Phillimore, John S.
PHILLIMORE, JOHN S.
Classical scholar; b. Boconnoc, Cornwall, Feb. 26, 1873; d. Sheffield, Hampshire, Nov. 16, 1926. At Westminster School and at Christ Church, Oxford, he won a succession of honors in classics. Christ Church appointed him a lecturer in 1895, and a tutor in 1898. The following year he succeeded Gilbert Murray in the chair of Greek at the University of Glasgow. Upon the retirement of G. G. Ramsay in 1906, he was transferred to the chair of humanity, a position that to him was most congenial. He produced critical editions of Propertius (1901; 2d ed.1907) and Statius, Silvae (1905), and an excellent translation of Philostratus, Apollonius of Tyana (2 v. 1912). Throughout his life he published a large number of scholarly articles and learned notes in the Classical Quarterly, Classical Review, Mnemosyne, and similar journals. Phillimore was also a gifted poet, as is evidenced by his Poems (1902) and Things New and Old (1918), and a brilliant lecturer and writer on classical and literary themes in general who exercised a marked influence on Scottish intellectual life. Following his conversion to Catholicism in 1906, he became an occasional contributor to the Dublin Review and developed an interest in Christian Latin poetry. His last work was The Hundred Best Latin Hymns (London 1926).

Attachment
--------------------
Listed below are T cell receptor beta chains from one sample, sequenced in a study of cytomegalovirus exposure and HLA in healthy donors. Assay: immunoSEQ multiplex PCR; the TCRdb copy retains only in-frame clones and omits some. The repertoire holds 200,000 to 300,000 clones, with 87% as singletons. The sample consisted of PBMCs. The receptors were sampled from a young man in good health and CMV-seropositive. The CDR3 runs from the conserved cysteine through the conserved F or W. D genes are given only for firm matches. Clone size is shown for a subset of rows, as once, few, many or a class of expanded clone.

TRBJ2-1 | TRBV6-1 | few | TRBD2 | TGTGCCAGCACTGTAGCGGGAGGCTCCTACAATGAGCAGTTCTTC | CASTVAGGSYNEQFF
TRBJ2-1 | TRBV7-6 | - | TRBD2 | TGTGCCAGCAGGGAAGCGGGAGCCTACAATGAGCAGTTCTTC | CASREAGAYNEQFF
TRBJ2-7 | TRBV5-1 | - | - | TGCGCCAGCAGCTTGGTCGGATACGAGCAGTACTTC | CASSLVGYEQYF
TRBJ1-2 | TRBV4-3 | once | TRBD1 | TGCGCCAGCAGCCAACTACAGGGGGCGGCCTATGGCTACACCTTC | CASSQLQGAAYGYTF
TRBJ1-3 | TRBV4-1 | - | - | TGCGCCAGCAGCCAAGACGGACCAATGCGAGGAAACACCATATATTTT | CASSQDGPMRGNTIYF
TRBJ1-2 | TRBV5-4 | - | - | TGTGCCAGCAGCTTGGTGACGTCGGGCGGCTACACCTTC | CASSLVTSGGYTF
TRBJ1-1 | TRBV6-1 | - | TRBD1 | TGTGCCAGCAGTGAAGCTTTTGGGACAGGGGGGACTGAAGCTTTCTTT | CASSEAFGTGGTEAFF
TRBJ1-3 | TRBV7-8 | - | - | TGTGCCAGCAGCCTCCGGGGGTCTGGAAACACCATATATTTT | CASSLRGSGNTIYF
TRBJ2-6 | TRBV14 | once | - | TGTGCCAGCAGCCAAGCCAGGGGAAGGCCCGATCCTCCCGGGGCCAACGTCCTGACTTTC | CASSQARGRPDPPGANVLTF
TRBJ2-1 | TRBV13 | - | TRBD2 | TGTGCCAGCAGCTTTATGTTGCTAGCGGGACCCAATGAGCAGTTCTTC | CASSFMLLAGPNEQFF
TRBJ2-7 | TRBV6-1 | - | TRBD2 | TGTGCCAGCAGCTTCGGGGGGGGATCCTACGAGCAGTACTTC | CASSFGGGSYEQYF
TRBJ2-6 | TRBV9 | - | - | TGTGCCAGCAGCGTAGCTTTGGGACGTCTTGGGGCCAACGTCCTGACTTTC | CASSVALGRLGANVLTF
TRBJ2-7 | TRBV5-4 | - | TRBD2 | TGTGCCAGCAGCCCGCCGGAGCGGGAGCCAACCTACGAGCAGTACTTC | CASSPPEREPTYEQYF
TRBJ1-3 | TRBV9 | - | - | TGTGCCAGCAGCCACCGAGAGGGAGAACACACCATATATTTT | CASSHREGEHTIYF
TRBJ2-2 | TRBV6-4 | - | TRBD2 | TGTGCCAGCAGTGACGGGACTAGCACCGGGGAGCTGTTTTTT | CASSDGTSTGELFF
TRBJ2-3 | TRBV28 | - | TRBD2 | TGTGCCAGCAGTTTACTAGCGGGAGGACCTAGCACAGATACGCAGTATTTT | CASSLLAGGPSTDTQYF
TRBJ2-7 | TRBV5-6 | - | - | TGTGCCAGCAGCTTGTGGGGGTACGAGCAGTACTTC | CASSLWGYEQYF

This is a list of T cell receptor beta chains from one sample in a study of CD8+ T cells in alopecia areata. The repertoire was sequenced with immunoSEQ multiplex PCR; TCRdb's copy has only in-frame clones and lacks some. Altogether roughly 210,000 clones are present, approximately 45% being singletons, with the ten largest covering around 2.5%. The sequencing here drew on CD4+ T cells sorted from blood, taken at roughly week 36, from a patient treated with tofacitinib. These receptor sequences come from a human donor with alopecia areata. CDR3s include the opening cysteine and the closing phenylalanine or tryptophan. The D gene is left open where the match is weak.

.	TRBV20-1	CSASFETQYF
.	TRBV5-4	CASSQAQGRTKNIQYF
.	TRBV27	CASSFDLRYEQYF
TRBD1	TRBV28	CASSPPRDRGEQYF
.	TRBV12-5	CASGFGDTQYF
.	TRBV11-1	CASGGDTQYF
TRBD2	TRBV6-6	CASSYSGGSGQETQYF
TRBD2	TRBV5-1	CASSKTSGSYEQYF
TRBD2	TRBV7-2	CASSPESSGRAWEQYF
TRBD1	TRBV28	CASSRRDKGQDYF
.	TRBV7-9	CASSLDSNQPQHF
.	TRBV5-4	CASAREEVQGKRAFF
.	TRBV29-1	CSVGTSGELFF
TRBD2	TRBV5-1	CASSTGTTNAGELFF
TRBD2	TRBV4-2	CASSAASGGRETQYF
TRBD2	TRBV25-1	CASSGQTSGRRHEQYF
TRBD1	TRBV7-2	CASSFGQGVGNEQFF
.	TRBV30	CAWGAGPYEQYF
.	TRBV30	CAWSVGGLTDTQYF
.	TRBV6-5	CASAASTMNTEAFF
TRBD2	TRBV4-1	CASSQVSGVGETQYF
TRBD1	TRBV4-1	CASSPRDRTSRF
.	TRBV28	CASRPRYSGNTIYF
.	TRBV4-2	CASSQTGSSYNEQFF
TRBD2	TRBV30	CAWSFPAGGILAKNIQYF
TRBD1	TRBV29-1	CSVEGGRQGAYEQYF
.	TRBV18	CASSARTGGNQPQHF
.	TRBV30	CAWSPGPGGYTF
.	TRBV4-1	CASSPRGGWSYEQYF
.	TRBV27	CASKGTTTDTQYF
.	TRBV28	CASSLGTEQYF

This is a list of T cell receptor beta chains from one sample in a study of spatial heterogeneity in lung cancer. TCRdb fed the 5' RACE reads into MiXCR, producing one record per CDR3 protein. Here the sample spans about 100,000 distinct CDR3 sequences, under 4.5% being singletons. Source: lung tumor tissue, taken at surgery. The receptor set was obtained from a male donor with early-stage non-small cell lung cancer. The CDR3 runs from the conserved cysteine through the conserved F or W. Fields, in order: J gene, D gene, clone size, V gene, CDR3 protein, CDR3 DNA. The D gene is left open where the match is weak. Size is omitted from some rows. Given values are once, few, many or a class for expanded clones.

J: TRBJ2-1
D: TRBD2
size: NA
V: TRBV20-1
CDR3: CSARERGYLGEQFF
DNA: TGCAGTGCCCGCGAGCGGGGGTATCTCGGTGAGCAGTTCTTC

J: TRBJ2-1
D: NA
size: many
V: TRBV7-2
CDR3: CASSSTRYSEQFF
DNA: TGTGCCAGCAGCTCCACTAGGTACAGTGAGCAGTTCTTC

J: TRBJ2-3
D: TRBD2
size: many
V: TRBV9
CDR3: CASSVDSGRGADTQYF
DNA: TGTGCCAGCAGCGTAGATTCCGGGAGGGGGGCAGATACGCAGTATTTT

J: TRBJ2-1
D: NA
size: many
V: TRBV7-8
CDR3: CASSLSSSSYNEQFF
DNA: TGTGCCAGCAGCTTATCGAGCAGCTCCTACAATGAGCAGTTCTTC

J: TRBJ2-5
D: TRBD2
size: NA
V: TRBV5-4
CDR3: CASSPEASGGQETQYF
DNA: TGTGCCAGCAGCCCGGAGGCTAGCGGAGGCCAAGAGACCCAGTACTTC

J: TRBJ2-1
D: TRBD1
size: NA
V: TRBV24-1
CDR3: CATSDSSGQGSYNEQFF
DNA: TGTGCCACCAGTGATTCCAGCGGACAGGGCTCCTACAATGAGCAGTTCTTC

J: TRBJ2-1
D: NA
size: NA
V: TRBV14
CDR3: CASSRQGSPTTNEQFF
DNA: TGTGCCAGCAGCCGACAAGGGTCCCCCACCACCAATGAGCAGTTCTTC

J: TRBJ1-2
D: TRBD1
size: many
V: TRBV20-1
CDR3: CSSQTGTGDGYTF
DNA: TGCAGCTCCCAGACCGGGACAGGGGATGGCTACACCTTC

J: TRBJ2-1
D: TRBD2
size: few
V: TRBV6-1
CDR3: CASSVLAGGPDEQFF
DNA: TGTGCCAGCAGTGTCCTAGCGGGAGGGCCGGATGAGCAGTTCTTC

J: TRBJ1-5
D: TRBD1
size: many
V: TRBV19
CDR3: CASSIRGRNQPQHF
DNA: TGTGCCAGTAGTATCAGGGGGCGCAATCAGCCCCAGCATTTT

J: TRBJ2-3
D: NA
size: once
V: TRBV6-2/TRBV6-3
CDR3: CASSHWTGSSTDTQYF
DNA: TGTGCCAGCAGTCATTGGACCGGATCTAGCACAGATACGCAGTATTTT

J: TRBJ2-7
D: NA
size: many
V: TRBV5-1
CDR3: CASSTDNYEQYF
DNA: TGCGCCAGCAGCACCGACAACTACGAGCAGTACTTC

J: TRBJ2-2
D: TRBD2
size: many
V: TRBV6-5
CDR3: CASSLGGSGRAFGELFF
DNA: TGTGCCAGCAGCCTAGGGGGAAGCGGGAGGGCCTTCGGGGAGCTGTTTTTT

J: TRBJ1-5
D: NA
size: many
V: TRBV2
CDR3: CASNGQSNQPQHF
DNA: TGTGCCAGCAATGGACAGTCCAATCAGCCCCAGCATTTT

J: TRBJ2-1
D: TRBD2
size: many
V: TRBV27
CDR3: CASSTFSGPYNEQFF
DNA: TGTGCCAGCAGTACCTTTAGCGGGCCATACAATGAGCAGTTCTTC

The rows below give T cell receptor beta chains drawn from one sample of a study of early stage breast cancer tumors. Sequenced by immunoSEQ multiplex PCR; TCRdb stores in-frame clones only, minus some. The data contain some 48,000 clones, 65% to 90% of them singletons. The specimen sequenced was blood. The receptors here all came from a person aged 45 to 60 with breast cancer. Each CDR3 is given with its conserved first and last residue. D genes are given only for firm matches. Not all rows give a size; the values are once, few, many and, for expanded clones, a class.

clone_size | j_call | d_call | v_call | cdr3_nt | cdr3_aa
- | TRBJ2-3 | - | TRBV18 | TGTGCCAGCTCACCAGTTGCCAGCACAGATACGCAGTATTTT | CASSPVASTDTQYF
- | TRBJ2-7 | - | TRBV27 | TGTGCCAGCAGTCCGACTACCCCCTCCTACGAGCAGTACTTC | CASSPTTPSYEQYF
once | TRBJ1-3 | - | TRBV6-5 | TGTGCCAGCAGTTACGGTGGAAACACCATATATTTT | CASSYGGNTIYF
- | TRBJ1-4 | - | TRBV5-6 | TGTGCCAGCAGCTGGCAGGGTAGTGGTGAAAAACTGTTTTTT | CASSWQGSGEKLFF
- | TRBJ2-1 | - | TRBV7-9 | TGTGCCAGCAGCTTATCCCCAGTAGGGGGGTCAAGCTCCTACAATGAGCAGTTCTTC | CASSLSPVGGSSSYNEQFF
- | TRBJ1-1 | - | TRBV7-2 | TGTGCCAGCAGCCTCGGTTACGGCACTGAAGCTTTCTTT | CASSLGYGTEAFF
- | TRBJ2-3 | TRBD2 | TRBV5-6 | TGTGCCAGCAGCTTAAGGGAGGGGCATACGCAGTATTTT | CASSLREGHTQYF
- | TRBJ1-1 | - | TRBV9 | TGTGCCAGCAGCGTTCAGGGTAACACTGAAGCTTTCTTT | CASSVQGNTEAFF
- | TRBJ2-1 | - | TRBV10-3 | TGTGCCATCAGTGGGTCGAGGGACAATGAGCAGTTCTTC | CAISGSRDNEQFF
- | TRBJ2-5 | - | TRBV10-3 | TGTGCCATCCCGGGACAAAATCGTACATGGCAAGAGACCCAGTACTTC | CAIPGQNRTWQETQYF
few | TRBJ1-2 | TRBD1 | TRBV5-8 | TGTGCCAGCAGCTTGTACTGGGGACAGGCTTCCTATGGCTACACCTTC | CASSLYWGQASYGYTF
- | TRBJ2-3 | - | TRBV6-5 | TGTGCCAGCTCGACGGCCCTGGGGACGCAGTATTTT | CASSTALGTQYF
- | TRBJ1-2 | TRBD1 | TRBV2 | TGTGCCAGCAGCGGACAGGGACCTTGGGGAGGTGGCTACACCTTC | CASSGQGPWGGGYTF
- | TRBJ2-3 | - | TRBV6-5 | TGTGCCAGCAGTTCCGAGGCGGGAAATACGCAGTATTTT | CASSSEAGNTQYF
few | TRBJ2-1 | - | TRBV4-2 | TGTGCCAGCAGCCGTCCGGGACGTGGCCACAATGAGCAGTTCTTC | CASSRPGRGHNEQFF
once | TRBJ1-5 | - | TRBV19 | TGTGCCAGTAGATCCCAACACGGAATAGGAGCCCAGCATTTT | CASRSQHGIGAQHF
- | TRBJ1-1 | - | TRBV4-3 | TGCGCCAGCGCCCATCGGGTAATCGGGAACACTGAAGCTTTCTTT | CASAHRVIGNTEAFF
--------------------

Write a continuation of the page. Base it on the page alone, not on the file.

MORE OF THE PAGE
Bibliography: s. n. miller, The Dictionary of National Biography from the Earliest Times to 1900, 63 v. (London 1885–1900; repr. with corrections, 21 v., 1908–09, 1921–22, 1938; suppl. 1901—) (1922–30) 675–677.
[m. r. p. mcguire]
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